Connective tissue disease resulting in early aging processes
of the skin and generalized osteopenia with predisposition to fractures.
Other features include joint hyperlaxity, bone fragility, muscle hypotonia,
hip dislocation, sunken eyes, microcorneas, and failure to thrive.
Bamatter Syndrome; Bamatter-Franceschetti-Klein-Sierro
Syndrome; Geroderma Osteodysplastica Hereditaria; Hereditary Geroderma
Osteoplastica; Osteoplastic Geroderma; Premature Senility Syndrome; Walt
Disney Dwarfism Syndrome (“Snow White and the Seven Dwarfs”).
Familial connective tissue disorder first described in 1950 in a
Swiss family by Frederic Bamatter, a Swiss pediatrician.
Rare; approximately 50 cases reported in the literature,
mainly in endogamous Mennonite religious population.
Inheritance is X-linked recessive with
occasional manifestations in females. Less severe in female heterozygotes.
Unknown. Altered activity of the activator
protein-1 (AP-1) in fibroblasts may lead to relevant changes in the
extracellular matrix composition, which could explain the possible
correlation between some of the defects shown in these patients.
Characteristic skin changes suggesting precocious aging
and osseous changes, including osteoporosis and multiple lines similar to growth
rings of trees. Facies shows a “droopy, jowled, prematurely aged
appearance”—linked to the dwarfs in Walt Disney's “Snow White and the
Seven Dwarfs”—hence the synonym. Metaphyseal pegs indenting the epiphyses
of long bones may represent a primary, age-dependent (only visible at 4 to 5 years of age)
alteration of bone shape which could be used as a new bone marker
specific to the condition.
Premature skin aging of the face and dorsum of
hands and feet is recognizable from birth. The skin appears thin and creased
with reduced turgidity and elasticity, more marked over the hands and feet.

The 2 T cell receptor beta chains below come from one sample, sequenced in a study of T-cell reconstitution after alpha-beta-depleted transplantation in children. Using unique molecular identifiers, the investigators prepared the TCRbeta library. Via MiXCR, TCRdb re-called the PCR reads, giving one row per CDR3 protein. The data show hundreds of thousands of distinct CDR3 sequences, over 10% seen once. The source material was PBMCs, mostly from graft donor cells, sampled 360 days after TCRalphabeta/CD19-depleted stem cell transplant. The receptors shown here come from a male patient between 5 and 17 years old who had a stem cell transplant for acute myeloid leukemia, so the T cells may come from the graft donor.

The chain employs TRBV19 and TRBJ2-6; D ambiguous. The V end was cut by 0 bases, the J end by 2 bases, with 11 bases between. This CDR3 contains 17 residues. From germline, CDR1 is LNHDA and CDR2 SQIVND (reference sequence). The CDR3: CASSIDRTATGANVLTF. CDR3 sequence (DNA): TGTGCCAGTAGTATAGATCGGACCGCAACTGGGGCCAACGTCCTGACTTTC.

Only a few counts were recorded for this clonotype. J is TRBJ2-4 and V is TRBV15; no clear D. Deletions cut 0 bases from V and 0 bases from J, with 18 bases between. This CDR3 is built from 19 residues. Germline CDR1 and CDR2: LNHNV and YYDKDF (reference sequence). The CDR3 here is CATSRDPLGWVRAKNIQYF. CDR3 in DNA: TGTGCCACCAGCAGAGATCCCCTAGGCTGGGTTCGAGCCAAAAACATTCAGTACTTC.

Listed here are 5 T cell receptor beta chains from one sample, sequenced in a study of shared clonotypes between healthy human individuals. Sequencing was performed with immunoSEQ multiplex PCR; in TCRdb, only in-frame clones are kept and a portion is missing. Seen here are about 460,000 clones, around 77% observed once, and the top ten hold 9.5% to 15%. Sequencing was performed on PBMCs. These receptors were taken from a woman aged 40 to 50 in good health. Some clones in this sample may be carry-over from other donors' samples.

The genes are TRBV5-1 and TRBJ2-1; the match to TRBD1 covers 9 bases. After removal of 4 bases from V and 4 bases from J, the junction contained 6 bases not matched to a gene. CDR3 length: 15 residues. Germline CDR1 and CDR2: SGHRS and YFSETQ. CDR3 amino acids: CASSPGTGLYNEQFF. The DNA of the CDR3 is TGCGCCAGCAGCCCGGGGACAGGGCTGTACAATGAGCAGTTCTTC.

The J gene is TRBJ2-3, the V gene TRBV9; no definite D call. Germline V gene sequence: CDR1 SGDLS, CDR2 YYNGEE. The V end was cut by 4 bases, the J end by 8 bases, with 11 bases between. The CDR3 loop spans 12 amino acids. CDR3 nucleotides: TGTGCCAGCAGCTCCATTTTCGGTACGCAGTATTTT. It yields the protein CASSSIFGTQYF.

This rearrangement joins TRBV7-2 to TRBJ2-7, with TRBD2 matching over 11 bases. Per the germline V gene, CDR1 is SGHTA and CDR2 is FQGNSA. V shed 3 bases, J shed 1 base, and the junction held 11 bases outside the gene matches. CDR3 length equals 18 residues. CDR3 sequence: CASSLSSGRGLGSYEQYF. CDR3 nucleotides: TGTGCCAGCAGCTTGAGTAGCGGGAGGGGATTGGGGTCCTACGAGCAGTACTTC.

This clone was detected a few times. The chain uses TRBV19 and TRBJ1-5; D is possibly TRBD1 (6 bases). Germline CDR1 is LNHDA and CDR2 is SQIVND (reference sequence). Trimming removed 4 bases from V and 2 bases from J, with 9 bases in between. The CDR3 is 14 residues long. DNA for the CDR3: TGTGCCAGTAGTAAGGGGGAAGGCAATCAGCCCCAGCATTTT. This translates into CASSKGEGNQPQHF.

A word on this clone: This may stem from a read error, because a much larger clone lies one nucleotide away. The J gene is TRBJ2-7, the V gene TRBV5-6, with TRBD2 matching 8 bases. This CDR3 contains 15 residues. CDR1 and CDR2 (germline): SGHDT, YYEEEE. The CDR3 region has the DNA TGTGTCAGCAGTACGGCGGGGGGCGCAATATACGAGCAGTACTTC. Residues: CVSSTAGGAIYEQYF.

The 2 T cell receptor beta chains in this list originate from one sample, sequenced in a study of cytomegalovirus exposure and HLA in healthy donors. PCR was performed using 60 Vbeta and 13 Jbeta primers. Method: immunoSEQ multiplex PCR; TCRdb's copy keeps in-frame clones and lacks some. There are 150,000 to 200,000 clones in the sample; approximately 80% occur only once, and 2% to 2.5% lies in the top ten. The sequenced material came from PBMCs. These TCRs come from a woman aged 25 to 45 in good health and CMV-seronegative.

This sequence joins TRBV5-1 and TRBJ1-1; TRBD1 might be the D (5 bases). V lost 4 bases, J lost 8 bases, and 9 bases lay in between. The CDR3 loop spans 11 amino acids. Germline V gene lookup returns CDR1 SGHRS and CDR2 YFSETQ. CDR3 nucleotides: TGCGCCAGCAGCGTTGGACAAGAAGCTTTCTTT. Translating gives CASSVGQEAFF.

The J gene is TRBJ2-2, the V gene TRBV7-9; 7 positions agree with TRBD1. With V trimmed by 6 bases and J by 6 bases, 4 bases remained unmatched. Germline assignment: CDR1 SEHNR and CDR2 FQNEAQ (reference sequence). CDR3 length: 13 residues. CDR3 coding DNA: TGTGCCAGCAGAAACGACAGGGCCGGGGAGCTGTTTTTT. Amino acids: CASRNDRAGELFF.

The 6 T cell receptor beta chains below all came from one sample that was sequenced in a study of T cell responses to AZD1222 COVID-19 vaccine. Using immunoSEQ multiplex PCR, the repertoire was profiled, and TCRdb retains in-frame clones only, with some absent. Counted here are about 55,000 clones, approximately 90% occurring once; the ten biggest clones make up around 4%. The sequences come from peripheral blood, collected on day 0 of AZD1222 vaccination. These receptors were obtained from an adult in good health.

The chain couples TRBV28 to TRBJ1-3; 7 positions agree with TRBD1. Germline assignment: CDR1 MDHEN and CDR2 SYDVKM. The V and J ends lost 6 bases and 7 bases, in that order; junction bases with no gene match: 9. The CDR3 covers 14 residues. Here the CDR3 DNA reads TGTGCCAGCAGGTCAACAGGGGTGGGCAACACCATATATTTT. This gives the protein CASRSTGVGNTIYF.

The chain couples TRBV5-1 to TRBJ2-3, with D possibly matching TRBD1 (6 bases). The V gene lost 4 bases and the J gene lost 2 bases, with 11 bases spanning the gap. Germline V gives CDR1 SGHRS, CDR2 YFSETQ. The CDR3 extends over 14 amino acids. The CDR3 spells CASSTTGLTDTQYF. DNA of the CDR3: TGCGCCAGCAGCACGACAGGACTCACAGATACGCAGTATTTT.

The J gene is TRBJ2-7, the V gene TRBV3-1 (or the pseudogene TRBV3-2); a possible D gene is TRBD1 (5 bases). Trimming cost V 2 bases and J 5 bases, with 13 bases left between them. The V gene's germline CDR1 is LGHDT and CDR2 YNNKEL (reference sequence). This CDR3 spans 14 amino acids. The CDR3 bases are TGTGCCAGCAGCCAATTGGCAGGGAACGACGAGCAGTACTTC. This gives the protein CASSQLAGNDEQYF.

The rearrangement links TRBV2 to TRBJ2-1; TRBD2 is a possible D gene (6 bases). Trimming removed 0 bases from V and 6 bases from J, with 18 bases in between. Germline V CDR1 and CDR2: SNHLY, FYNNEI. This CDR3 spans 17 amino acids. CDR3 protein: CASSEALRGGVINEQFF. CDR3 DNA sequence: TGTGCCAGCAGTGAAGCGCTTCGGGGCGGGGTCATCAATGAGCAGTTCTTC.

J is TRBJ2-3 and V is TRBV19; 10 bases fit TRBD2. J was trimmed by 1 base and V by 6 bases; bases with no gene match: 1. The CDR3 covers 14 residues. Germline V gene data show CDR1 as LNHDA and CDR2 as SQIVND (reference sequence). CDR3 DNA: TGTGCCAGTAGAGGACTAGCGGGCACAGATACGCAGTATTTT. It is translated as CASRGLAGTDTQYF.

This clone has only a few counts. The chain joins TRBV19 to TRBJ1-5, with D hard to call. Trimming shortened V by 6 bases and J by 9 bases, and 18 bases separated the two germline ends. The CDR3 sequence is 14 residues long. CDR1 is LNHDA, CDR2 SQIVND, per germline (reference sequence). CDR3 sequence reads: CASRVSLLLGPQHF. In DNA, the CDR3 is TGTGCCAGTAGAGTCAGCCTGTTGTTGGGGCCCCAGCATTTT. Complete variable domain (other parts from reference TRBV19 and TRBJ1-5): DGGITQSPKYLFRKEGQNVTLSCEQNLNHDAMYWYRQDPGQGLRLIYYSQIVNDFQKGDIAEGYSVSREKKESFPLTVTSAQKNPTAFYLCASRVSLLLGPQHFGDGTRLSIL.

Generalized joint hyperextensibility and severe osteoporosis usually are
present. Intelligence is normal. Presentation with hypotonia in childhood is possible.
Bones are osteoporotic and susceptible to fracture, particularly the
vertebrae, which may show compression with anterior wedging and biconcavity.
Dental and facial abnormalities, including maxillary hypoplasia and
mandibular prognathism, have been described.
No known reports in the anesthetic
literature. Obtain full history of motor milestones, previous complications
(especially following surgeries), and familial-related disorders. Assess
potential airway difficulties because of dental, maxillary, and mandibular
Vascular access may be difficult because of
laxity of the subcutaneous tissues. Careful positioning of patients is required
because of osteoporotic bones (danger of fractures, particularly the
vertebrae). Spontaneous breathing should be maintained until the airway has been
No known implications with this
De Barsy Moens Diercks Syndrome (De Barsy Syndrome; Progeroid
Syndrome of De Barsy; Corneal Clouding Cutis Laxa Mental Retardation
Syndrome): Rare disorder inherited as an autosomal recessive trait. The main
characteristics are degeneration of the elastic tissue in the skin (cutis
laxa), involuntary movement of the arms and legs (athetosis), cloudy cornea
of the eye, large prominent ears, generalized hypotonia, hyperlaxity of small joints,
frontal bossing, and short stature.